- A neutral fact-checking resource for GMOs, akin to Snopes and Politifact
- Visual and performing arts to interest people in science
- Educational materials for schools and classrooms
- Public events? A traveling speaker series?
- A podcast/vidcast?
What do you want to see us do? Give us your suggestions in the comments!
Funding for the Future of Biology Fortified
From the beginning, we have been very consistent in how Biology Fortified is funded. To date, it has been funded by a combination of reader contributions and small grants. We have a lot of projects that we want to see happen, and we don’t want to have to call for individual donations to support all of them. For the first time, we’re getting serious about hiring a fundraising manager to seek out and apply for grants and support that can help support the work that we want to do in the coming years. But where can funding for our organization come from?
To maintain our independence, the competing biotechnology and organic/non-GMO industries have had zero contribution to our organization. That policy is not being reconsidered, but the funding landscape is complex and can seem like a minefield. Vested commercial and ideological interests are everywhere, and come in many forms – not just private industry. There are nonprofit organizations that clearly align with and support the industry that funds them, while other NGOs may receive some such funding but have longstanding reputations of impartiality and integrity. There are also private industries that don’t have a vested interest one way or another – and others may not have one yet, but could in the future. There are different degrees of separation and contexts that matter when it comes to many such funding sources, which we must consider.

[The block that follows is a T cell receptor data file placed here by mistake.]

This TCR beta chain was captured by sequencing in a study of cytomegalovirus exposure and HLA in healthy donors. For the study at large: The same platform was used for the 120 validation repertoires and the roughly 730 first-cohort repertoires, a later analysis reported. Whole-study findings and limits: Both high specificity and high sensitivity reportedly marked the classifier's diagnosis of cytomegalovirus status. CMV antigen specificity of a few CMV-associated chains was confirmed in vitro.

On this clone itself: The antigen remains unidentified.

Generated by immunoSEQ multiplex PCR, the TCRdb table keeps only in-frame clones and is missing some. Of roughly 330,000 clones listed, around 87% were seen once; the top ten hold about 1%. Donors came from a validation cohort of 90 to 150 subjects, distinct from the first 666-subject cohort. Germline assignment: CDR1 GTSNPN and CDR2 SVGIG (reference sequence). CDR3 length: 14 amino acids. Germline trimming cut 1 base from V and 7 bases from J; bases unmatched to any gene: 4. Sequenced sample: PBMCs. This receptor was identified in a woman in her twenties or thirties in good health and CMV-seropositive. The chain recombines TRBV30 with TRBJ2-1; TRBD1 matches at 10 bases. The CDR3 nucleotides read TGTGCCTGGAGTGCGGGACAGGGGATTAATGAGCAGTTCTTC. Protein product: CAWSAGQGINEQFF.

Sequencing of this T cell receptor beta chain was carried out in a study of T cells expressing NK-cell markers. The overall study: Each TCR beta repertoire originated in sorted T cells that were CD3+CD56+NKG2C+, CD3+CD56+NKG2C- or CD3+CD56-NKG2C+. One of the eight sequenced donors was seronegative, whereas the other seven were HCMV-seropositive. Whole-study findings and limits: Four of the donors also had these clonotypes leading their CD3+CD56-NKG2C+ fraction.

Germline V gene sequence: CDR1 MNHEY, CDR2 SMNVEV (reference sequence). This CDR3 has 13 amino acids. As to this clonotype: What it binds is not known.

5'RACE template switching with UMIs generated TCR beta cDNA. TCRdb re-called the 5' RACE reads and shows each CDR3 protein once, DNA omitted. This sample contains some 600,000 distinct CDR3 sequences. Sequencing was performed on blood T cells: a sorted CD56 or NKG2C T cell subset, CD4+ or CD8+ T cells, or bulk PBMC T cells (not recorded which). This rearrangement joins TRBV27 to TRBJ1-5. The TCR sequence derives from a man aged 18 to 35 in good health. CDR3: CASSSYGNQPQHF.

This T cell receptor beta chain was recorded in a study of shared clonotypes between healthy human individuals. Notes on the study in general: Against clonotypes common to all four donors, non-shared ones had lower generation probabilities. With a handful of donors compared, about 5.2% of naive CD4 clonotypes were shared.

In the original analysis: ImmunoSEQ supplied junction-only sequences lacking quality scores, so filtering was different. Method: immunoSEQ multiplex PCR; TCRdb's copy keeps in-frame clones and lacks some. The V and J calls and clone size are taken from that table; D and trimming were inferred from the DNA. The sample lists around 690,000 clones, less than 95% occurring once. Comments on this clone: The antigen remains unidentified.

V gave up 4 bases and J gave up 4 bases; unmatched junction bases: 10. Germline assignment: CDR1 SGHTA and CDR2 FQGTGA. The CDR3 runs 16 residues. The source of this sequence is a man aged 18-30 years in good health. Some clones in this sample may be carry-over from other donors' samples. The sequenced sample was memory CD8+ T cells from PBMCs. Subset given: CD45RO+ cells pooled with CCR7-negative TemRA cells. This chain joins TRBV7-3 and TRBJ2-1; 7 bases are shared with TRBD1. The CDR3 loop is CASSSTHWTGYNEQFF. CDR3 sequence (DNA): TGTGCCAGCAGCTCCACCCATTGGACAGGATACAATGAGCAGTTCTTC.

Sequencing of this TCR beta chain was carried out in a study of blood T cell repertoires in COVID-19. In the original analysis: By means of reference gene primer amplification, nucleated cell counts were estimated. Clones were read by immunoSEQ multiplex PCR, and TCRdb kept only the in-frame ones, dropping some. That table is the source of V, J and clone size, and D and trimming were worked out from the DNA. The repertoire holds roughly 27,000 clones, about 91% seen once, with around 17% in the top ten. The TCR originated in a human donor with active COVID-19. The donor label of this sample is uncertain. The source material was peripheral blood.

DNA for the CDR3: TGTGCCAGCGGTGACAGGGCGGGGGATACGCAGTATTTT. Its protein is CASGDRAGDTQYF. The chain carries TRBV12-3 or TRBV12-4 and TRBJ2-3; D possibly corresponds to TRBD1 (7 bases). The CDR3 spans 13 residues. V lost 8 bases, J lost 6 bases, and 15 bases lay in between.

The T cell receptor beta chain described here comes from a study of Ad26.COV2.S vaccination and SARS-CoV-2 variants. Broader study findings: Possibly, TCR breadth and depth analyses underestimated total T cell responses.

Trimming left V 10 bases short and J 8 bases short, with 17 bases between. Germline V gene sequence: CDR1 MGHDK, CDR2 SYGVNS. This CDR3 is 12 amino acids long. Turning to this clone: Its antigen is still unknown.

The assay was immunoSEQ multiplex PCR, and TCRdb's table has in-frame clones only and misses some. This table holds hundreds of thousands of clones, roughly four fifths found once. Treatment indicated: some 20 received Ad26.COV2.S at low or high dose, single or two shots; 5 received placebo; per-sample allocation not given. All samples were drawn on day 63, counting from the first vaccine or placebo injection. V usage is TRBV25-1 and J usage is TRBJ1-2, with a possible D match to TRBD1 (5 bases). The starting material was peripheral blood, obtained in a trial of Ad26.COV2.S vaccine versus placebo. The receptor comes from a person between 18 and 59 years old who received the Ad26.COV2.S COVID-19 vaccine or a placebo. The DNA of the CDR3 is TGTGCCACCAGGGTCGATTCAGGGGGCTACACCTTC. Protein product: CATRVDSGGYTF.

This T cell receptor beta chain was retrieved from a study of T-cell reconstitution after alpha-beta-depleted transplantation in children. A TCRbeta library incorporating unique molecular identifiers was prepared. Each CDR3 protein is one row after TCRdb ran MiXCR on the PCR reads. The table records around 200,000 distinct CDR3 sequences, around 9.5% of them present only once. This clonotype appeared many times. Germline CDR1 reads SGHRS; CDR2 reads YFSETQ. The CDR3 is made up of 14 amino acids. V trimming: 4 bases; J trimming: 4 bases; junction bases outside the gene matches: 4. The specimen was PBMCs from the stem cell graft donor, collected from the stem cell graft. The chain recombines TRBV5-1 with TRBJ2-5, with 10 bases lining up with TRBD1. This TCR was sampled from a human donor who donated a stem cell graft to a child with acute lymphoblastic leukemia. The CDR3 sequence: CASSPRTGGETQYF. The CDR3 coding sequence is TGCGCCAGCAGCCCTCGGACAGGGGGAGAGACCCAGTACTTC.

There are some who consider any connection, real or tenuous, as violating an organization’s independence. Take, for instance, this document (PDF) wherein one ideological organization attempts to malign our GENERA project and the scientific society that supported our initial work by trying to dig for a few such connections. There will always be people who use the “one drop rule” to base their ad-hominem arguments on, and we’re not talking about satisfying these marginal individuals. We care about ensuring that in our own eyes and the eyes of open-minded and neutral observers that we accurately report and represent the science, and the views of the scientific community and ourselves and not any backers or partners would could be seen as influencing that information. With that goal in mind, let’s have a discussion about what kinds of funding sources we should pursue.